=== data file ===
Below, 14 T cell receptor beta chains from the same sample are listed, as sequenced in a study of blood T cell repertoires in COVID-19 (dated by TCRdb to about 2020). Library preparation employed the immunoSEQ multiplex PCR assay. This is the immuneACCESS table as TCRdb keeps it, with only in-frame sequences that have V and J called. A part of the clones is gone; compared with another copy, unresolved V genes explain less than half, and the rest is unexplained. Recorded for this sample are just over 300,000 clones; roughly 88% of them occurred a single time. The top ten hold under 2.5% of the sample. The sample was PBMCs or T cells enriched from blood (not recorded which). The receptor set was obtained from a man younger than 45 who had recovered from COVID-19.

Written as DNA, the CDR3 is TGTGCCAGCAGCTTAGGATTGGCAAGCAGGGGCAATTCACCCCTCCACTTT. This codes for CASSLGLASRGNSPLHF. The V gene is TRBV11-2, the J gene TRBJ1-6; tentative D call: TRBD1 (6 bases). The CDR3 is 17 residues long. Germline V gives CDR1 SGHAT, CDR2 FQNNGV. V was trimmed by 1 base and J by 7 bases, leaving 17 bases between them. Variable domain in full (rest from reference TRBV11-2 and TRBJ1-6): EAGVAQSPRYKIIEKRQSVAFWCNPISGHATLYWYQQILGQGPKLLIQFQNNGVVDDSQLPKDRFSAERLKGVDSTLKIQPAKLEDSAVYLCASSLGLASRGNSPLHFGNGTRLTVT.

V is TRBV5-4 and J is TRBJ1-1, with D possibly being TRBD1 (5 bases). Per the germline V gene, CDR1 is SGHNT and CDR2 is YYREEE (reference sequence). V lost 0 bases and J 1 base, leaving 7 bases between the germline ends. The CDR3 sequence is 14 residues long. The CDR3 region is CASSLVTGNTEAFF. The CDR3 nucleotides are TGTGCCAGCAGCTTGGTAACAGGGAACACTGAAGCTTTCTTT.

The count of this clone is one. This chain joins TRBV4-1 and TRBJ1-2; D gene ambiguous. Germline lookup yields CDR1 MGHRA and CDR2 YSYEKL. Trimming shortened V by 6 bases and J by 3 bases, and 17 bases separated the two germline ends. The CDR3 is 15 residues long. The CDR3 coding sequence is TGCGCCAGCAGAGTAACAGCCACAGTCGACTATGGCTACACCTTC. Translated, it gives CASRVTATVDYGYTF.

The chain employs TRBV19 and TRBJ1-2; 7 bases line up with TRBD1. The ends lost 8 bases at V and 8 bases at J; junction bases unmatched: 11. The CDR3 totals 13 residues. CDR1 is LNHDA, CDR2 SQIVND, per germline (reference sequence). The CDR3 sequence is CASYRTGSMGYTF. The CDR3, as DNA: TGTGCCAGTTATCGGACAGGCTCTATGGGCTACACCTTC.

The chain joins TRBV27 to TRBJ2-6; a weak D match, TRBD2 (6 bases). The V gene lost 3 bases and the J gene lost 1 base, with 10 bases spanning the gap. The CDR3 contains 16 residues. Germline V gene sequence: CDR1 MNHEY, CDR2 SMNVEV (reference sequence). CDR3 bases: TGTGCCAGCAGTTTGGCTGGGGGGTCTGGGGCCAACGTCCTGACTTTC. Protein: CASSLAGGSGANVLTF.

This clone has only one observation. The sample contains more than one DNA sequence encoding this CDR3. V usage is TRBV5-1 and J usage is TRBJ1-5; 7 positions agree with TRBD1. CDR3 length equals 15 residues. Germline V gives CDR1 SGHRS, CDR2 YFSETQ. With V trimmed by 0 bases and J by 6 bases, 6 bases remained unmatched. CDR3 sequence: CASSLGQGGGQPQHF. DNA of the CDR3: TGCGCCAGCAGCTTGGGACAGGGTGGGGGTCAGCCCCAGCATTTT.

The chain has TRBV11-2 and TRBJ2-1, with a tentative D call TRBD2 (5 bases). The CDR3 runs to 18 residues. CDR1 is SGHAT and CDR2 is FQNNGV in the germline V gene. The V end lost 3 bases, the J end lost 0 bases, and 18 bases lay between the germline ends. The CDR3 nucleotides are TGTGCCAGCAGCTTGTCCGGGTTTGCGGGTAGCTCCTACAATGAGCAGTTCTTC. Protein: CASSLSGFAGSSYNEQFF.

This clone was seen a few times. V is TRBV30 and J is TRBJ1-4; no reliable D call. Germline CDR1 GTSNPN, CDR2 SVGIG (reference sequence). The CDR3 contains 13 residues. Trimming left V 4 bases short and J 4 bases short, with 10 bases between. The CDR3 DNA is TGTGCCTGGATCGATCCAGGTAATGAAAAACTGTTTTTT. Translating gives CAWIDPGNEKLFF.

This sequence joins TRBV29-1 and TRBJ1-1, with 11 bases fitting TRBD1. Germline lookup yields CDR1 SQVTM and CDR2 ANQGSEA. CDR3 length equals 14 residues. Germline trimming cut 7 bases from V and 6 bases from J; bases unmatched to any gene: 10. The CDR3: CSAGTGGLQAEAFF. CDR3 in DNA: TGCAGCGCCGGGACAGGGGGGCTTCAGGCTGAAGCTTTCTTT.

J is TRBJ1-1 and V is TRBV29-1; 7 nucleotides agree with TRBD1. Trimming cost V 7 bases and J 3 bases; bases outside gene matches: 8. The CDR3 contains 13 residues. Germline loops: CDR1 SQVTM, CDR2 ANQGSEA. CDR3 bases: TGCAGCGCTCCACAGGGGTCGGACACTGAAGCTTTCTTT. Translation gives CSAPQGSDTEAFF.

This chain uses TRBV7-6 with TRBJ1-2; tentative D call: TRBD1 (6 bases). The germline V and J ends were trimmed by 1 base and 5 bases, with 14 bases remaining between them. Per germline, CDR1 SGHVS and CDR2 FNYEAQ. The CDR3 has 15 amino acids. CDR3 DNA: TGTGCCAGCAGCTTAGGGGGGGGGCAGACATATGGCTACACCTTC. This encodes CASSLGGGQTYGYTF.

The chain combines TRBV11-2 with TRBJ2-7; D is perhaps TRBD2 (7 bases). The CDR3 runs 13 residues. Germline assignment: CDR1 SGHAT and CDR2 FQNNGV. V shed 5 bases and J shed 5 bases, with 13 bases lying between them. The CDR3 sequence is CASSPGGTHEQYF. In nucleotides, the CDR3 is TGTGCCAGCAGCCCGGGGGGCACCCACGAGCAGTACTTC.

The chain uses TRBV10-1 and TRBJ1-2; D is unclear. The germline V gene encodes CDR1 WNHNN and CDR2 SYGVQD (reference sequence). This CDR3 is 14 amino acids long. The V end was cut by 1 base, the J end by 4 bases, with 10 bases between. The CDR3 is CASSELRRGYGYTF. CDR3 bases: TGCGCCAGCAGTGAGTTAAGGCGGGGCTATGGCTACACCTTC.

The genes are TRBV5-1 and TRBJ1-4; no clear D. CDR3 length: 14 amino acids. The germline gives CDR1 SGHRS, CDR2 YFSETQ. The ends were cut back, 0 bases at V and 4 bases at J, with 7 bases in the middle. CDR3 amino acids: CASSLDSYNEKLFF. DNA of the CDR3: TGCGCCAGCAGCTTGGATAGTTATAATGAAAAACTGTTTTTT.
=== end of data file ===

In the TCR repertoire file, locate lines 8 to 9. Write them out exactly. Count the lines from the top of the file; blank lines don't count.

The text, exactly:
The chain has TRBV11-2 and TRBJ2-1, with a tentative D call TRBD2 (5 bases). The CDR3 runs to 18 residues. CDR1 is SGHAT and CDR2 is FQNNGV in the germline V gene. The V end lost 3 bases, the J end lost 0 bases, and 18 bases lay between the germline ends. The CDR3 nucleotides are TGTGCCAGCAGCTTGTCCGGGTTTGCGGGTAGCTCCTACAATGAGCAGTTCTTC. Protein: CASSLSGFAGSSYNEQFF.

This clone was seen a few times. V is TRBV30 and J is TRBJ1-4; no reliable D call. Germline CDR1 GTSNPN, CDR2 SVGIG (reference sequence). The CDR3 contains 13 residues. Trimming left V 4 bases short and J 4 bases short, with 10 bases between. The CDR3 DNA is TGTGCCTGGATCGATCCAGGTAATGAAAAACTGTTTTTT. Translating gives CAWIDPGNEKLFF.